Ironically, Walt was quite uncomfortable with his relationship with the public. He disliked being seen as a celebrity and would occasionally lie and pretend to be someone else if he was recognized. He also didn’t care to sign autographs in public, but if someone wrote to the studio and requested his autograph that way, he was more than happy to oblige. In public, Walt reasoned, the problem was that everyone would want his autograph, and he didn’t have the time or the desire to deal with all the attention. He also refused to use the celebrity of the Disney name to get by on less-than-perfect cartoons, and he didn’t concern himself with getting special treatment at restaurants and such. Walt saw his celebrity as a rather inconvenient byproduct of his work, and he worked the way he did because he loved what he did, not because he wanted the fame. It was a very different mindset for celebrities, both then and now, and it goes to show yet again how different Walt was from the typical Hollywood star.
The last bit of the book focused on Walt’s final years. Plans for Disney World began, the studio continued to produce feature films, and Walt’s health began to decline. It was so sad to see Walt become less and less able to get around, and although he was still full of brilliant ideas, his attitude had become less jovial and more melancholic. There were a handful of times where he seemed to know that his time was short, but he kept working as long as he could and put on a brave face for his friends, family, and employees.
The scene of Walt’s death brought me to tears, and just reading of the outpouring of grief and sorrow from all across the world broke my heart. It was truly a testament to Walt’s greatness that so many were affected by his passing and also that so many others stepped up to finish his work. Roy’s bravery and dedication really stood out to me; he’d just lost his brother, his partner of almost 50 years, and he chose to forego retirement and time to grieve in order to push forward and finish Disney World, which he had officially name Walt Disney World so that everyone would know who had had the dream of making the park a reality. Walt was able to inspire such loyalty and dedication even after his death, and if that doesn’t show what kind of many he truly was, I don’t know what would.
Walter Elias Disney was a brilliant gag-man, a tireless worker, and a dedicated family man. But more than that, Walt was a visionary, and he had a way of making other people see it. He could create characters and innovations and places no one else could’ve imagined and bring them to life with nothing more than passion. That passion infected others and eventually helped bring Walt’s grand ideas to the world. Walt knew how to tweak old tales and design characters in ways that would touch the hearts of both the young and the old and make them believe in something better. There was truly a bit of magic in Walt’s work, and even more in the man himself, and combined with his spark of imagination, Walt’s big ideas have led to countless memories of joy and laughter and hope for generations of people across the world.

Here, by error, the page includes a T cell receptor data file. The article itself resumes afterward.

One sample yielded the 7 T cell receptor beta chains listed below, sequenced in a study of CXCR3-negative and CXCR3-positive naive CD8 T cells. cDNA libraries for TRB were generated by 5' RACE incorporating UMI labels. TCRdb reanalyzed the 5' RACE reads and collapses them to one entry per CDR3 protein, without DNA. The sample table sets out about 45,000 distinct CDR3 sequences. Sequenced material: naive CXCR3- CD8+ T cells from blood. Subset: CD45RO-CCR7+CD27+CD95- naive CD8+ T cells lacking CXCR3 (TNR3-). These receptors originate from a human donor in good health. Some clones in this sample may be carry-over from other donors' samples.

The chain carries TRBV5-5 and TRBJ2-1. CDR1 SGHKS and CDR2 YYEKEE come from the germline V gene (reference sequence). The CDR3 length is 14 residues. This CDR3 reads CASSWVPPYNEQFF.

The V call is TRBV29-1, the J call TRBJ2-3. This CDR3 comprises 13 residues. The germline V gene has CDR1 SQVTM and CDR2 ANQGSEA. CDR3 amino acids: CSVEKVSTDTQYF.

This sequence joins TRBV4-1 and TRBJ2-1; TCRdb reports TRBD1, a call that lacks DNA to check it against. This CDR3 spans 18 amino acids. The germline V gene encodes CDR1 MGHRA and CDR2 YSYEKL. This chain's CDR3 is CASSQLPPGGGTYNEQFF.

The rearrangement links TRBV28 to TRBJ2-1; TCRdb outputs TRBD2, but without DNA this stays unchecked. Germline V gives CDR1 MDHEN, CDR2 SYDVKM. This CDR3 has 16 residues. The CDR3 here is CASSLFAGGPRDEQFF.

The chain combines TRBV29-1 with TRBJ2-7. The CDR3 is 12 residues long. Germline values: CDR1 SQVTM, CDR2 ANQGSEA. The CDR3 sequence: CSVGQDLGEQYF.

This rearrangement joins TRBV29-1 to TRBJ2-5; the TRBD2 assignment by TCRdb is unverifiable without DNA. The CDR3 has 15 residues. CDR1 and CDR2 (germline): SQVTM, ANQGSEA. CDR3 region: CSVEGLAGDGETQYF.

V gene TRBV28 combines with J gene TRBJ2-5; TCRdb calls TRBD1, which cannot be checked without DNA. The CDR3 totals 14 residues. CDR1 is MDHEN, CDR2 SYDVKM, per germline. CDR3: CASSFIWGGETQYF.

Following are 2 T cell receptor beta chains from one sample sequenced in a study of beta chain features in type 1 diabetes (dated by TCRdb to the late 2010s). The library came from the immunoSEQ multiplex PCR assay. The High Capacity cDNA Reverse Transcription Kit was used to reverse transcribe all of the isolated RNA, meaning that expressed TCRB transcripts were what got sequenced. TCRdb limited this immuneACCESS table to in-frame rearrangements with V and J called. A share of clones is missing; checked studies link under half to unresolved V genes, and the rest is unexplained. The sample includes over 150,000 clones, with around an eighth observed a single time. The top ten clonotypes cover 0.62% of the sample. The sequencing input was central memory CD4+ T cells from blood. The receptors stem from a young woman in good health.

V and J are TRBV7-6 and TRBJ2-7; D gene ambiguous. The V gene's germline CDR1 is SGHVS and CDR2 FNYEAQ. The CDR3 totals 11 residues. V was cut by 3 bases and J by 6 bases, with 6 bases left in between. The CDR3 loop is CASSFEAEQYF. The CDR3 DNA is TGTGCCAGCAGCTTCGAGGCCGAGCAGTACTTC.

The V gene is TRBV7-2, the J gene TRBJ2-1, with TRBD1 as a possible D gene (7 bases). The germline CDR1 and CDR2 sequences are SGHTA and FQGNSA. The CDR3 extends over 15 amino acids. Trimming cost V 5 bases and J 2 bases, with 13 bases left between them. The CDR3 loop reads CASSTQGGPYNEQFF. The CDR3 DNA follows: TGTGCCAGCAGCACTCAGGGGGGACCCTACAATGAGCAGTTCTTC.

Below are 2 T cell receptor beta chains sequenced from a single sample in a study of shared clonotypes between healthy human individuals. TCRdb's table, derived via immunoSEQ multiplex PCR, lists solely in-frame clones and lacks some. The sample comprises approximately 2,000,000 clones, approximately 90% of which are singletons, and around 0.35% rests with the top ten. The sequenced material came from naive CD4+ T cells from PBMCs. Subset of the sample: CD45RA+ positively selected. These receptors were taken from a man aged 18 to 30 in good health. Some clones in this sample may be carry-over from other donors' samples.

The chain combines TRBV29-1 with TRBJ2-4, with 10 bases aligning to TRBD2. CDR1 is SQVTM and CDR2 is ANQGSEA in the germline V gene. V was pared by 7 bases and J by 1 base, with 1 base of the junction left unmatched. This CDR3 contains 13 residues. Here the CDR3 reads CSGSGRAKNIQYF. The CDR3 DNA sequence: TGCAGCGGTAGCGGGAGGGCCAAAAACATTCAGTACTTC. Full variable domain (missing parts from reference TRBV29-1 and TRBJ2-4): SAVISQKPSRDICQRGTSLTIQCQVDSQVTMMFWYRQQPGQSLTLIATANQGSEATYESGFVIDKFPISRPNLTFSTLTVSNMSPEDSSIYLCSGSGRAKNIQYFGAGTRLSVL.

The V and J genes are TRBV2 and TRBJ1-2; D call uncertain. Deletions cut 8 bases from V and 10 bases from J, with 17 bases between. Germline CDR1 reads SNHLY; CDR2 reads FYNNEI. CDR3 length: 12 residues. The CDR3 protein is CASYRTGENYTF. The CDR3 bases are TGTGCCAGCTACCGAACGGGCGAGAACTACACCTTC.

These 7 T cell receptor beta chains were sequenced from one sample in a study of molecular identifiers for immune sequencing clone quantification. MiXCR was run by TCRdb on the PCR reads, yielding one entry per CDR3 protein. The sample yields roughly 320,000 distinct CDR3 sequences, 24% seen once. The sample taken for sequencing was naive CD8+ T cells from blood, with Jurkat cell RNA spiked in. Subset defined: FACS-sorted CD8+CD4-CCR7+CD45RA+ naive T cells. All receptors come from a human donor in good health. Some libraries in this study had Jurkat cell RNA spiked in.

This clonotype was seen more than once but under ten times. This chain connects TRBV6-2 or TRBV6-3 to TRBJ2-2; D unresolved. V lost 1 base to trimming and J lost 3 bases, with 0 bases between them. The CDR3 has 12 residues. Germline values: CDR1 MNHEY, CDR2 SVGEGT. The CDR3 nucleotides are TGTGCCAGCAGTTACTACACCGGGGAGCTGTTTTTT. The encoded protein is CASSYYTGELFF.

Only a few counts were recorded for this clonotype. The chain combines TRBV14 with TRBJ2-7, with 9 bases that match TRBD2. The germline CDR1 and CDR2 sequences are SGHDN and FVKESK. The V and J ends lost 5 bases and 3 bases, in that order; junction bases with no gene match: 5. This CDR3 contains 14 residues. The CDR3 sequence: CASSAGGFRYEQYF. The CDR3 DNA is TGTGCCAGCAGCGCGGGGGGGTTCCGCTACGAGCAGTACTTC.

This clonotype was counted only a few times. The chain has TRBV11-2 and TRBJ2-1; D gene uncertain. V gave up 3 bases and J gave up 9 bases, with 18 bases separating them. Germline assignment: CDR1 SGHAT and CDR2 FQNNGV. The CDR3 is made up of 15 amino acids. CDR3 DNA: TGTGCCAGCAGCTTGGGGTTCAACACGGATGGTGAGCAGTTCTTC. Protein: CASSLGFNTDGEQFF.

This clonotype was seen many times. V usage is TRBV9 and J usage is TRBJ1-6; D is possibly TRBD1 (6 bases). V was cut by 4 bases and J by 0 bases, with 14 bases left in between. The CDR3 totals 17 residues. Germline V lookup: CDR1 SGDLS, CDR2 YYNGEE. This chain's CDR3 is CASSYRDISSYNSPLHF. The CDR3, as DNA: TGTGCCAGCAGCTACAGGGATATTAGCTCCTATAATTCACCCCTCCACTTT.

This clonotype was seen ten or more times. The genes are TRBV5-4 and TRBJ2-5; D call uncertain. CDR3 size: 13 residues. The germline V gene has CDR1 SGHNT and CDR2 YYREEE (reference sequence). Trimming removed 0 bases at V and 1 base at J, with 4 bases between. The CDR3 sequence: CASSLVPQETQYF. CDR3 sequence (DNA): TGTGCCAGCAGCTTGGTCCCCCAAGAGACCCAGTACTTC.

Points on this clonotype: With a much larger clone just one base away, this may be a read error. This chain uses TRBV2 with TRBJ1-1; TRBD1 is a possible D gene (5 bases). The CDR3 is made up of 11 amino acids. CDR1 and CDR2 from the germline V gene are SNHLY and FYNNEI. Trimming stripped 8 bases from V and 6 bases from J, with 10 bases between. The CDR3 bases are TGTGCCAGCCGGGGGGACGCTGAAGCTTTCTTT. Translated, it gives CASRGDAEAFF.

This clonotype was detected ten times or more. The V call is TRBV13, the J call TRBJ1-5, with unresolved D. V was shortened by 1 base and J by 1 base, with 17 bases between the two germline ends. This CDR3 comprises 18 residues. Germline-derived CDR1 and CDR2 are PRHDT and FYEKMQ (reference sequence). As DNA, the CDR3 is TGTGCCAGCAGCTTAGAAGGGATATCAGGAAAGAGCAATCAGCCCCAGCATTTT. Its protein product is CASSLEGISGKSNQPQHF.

Walt Disney: An American Original gave me an even deeper love for all things Disney, but it also gave me a better understanding and a greater appreciation for the man who was the heart and soul behind the name. Walt Disney was truly one-of-a-kind, and his desire to bring joy to all has ensured that he will never be forgotten.
Stray Thoughts and Observations:
- Knowing Mickey was essentially Walt in cartoon form makes him that much more special.
- Disney’s animators invented the storyboard.
- I had no idea that the army commandeered Disney Studios during World War II.
- Disney’s Victory Through Air Power was a major factor in the decision to give the D-Day invasion sufficient air power.
- Disneyland was designed as much for adults as for children, so don’t judge me for wanting to go there so badly!
- “When does a person stop being a child? Can you say that a child is ever entirely
eliminated from an adult? I believe that the right kind of entertainment can appeal to all persons, young or old.”
- “Well, Hazel, let’s face it—love is like everything else; if you don’t have it, you can’t give it.”
- “You can’t put a price tag on creativity.”
- “You know better than to kill an idea without giving it a chance to live. We set our sights high. That’s why we accomplish so many things.”
- “The magic of Walt Disney was larger than life, and the treasures he left will endure to entertain and enlighten worlds to come.”
- But what Walt Disney seemed to know was that while there is very little grown-up in a child, there is a lot of child in every grown-up.